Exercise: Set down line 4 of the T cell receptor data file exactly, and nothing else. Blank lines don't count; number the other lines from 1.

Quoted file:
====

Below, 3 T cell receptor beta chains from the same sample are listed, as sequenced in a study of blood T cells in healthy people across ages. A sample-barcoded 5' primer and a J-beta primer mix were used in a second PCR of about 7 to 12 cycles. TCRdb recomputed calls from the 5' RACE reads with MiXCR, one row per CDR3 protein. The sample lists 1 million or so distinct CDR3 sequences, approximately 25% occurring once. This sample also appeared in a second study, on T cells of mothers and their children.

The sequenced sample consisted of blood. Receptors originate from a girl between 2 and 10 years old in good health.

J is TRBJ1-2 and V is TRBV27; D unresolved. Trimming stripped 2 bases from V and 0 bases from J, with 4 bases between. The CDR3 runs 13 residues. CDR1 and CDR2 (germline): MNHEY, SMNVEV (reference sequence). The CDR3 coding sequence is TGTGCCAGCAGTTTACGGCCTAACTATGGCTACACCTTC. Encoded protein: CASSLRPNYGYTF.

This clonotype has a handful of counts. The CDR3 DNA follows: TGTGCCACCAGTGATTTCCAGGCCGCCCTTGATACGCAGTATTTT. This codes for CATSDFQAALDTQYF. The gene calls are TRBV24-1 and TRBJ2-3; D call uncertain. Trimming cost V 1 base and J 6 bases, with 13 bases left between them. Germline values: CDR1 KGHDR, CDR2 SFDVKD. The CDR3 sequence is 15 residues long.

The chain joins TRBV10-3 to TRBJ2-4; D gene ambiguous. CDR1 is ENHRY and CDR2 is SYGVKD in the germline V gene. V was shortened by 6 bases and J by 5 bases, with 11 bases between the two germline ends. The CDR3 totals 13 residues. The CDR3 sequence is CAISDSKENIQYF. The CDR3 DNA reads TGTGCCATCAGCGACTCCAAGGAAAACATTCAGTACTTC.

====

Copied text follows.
This clonotype has a handful of counts. The CDR3 DNA follows: TGTGCCACCAGTGATTTCCAGGCCGCCCTTGATACGCAGTATTTT. This codes for CATSDFQAALDTQYF. The gene calls are TRBV24-1 and TRBJ2-3; D call uncertain. Trimming cost V 1 base and J 6 bases, with 13 bases left between them. Germline values: CDR1 KGHDR, CDR2 SFDVKD. The CDR3 sequence is 15 residues long.